Kareem Musa, Minister of Home Affairs: “We certainly have to look at some sort of a detention center for these migrants because we currently do not have one and that is a serious concern but again it’s joint operations carried out by both the police department and the immigration that lead to these arrests of the migrants passing through the country.”
Vejea Alvarez, Love News: So far this year four people have voluntarily returned home with a government assistance. However for some who have chosen to call Belize their home of the past years there is hope. Next year thousands will be nationalized through the government’s amnesty program.
Diana Locke, Head of International Office Of Migration: “From IOM’s perspective we saw over 5,000 persons. The overall amnesty numbers we’re looking at 12,765 that’s an estimate that we have so far and we stand ready, we will continue to support the government with this process. We are in discussions with the Department of Nationality and Passports as approvals begin to become available where support is needed to get cards back into the communities this is an area that we are looking at, we are discussing with them how best we can assist them in doing this with the resources the current resources that we have in this particular year of our program.”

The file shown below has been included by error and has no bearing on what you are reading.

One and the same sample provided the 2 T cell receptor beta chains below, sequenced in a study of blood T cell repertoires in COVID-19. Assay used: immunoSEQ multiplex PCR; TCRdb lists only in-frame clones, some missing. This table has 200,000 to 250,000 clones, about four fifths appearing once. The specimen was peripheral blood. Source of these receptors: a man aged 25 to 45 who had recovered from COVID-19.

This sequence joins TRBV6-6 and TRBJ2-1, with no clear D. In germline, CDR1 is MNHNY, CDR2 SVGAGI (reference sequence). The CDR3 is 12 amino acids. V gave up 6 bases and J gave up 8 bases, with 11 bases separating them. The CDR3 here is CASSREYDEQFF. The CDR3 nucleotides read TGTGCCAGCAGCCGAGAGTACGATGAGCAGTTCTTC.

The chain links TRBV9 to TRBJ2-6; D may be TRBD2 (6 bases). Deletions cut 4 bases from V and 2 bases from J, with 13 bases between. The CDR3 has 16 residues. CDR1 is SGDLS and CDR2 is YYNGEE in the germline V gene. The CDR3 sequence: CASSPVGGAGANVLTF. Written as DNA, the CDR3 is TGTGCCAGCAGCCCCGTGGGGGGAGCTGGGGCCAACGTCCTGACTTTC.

Vejea Alvarez, Love News: All in all while Belize continues to do its part to curb the influx of irregular migration people will continue to leave their homes and transit through countries like Belize in hopes of seeking a better life.